Would this IC work as a momentary high current switch?

Thread Starter


Joined Oct 10, 2014
I need to be able to switch high current (5 - 24vdc) for a very short time, up to 250ms max and as little as about 30-50ms. I suspect current will be 200-600 amps. I would need the chip to be able to handle the current every 10-30 seconds or so, and it won't be used repeatedly for prolonged periods - I suspect needing to do 5-10 bursts over a 5 minute period.

This is the chip I'm looking at:https://www.infineon.com/dgdl/irfp4368pbf.pdf?fileId=5546d462533600a40153562c61512015
I've also attached the PDF of the chip.

If this isn't the right one, can someone suggest somethign that would work? I don't mind running a few of them in parallel if that will work. I plan on controlling the timing with an arduino.

As far as a heat sink, I have some very large CPU heat sinks from server CPU's that should be more than adequate for this setup.



Joined Sep 22, 2013
It looks like it can handle the current. But you don't want to drive it with an Arduino. From what I understand, you will need a driver stage.

I am not an expert. Stick around, there might be much better chips.

But no matter what you decide, you will want an isolation stage between switch and the Arduino.

That's a lot of current.


Joined Feb 22, 2014
Hi RougueRose,
It looks like you the FET you have found would do your job. You might consider putting in a BIG resistor just to limit the current to make sure you dont try to take more than the rated spec of the FET (if you are making a capacitive discharged weld for example.)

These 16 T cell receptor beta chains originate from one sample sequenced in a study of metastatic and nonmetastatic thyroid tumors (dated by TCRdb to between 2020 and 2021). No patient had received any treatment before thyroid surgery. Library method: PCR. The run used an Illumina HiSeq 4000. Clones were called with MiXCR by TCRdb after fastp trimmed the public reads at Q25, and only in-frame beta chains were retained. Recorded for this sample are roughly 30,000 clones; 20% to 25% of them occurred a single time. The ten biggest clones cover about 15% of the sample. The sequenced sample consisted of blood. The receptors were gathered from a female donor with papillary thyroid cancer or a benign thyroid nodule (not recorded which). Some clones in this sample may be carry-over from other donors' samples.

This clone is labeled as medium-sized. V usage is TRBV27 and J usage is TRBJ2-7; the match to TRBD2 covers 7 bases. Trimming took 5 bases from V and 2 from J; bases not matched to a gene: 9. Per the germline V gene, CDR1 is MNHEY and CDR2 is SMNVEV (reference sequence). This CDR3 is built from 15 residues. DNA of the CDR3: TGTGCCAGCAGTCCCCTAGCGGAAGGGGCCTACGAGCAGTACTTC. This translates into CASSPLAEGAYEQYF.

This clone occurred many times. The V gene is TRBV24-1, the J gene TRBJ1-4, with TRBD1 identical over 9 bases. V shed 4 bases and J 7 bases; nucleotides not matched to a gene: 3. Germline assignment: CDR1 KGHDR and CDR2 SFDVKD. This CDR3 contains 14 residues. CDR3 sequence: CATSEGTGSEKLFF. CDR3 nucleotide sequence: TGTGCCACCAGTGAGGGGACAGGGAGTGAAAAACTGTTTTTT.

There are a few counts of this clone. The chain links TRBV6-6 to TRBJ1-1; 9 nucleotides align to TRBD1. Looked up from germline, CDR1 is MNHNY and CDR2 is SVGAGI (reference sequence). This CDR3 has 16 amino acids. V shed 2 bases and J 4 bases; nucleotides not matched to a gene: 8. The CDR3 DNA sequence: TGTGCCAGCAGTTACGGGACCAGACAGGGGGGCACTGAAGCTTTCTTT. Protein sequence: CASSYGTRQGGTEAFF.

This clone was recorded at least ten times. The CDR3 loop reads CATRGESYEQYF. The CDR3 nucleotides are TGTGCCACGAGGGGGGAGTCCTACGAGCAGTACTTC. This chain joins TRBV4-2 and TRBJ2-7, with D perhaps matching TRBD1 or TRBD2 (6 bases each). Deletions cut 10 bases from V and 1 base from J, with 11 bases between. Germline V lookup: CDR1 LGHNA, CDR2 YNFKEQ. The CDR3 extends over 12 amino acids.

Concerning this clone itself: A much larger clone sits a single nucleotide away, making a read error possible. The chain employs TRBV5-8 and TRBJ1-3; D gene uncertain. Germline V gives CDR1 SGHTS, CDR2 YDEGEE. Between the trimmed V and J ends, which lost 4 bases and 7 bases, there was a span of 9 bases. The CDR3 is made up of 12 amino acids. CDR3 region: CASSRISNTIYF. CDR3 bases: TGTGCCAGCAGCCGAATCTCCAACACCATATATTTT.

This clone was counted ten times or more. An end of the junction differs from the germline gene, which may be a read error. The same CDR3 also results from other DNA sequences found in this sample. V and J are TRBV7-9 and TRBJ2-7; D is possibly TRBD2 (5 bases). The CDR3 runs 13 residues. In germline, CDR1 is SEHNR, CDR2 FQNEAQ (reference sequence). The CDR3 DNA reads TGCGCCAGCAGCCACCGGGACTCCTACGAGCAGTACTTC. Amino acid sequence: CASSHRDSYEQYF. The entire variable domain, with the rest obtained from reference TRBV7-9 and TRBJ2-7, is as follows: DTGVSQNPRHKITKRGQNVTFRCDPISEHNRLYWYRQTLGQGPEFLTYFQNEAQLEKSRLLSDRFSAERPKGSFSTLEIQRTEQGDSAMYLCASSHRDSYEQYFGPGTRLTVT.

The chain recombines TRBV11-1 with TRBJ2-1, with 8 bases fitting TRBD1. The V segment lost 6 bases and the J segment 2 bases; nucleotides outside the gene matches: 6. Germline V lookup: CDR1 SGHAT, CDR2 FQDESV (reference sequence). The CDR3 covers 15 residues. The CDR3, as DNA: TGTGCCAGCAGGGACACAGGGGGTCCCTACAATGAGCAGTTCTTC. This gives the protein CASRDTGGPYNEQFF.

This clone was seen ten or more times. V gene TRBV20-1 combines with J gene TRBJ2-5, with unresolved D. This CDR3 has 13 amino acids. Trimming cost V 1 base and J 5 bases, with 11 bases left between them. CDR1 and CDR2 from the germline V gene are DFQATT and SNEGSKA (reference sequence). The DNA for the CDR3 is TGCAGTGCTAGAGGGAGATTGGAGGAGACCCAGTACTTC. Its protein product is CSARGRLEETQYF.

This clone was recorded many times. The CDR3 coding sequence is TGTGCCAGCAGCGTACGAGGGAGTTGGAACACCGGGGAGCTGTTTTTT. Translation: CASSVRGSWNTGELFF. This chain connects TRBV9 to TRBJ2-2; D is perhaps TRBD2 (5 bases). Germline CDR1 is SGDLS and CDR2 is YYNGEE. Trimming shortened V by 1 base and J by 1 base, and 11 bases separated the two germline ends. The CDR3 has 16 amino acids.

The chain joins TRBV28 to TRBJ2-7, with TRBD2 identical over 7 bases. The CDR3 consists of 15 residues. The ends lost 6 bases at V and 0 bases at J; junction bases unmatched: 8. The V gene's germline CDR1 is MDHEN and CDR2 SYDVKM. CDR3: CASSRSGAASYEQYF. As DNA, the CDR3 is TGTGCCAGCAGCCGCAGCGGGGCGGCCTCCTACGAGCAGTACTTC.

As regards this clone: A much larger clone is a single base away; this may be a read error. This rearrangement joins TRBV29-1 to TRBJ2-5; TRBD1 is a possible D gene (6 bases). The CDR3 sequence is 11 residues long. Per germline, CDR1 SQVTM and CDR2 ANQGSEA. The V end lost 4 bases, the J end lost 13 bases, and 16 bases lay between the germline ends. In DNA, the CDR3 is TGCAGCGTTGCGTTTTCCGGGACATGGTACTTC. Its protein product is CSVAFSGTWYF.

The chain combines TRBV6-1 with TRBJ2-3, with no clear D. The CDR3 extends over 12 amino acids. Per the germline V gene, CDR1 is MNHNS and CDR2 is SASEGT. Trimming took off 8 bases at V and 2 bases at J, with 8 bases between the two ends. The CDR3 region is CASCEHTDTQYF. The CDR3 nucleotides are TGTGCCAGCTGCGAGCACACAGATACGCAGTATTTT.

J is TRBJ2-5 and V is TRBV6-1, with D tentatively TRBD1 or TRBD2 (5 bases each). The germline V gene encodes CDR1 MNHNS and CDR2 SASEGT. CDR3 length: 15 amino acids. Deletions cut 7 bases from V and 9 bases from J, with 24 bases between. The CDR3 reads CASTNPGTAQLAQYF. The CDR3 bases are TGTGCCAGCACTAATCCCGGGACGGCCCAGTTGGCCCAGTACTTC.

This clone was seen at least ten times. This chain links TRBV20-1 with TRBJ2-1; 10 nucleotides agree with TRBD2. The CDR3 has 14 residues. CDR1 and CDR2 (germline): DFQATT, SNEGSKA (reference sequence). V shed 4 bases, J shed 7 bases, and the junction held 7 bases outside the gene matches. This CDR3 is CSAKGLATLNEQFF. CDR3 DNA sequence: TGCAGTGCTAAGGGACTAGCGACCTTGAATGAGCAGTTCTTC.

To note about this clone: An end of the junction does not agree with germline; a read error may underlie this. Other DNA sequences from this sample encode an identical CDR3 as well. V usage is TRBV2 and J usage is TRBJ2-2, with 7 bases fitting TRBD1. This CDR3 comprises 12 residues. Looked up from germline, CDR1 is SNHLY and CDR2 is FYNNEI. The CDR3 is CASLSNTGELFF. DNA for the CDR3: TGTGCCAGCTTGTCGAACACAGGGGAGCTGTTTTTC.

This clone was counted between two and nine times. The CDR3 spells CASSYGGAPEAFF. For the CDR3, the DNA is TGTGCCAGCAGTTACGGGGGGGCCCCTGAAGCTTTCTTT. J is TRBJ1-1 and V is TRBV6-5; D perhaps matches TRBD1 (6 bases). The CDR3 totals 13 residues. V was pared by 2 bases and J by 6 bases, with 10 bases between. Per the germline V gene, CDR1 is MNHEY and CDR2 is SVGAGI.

I dont really see a need for isolating the FET from your Arduino, and you can also try driving the FET directly. You might consider putting a small value resistor between the arduino and gate connections, to prolong the switch on time and reduce the stress on the arduino output, and to reduce ringing and interference generation, but this will also mean your FET has to dissipate more power as it switches.

If you want very fast switching then you could simply use another smaller mosfet / BJT to switch / drive the larger one (the issue is the "gate capacitance" which you effectively have to charge from your arduino when you switch the FET off and on).

This data sheet:
Is very helpful about ways to drive FETs if you need to, and how to switch them quickly.


Joined Mar 10, 2018
One of the issues is with gate charge, charging the gate C fast enough so
device spends minimal time passing thru active region where maximum power
is dissipated in device.. Look at the safe area curves to see limitations.

Driving this from an Arduino output w/o a high current gate driver is a recipe
for disaster. You want this device switched fast to minimize power dissipated
while device transitioning thru active region.

Is your load inductive ? If so some extreme voltages are in the offing. L is not
your friend in this design.

You then have the problem associated with PCB routing of high currents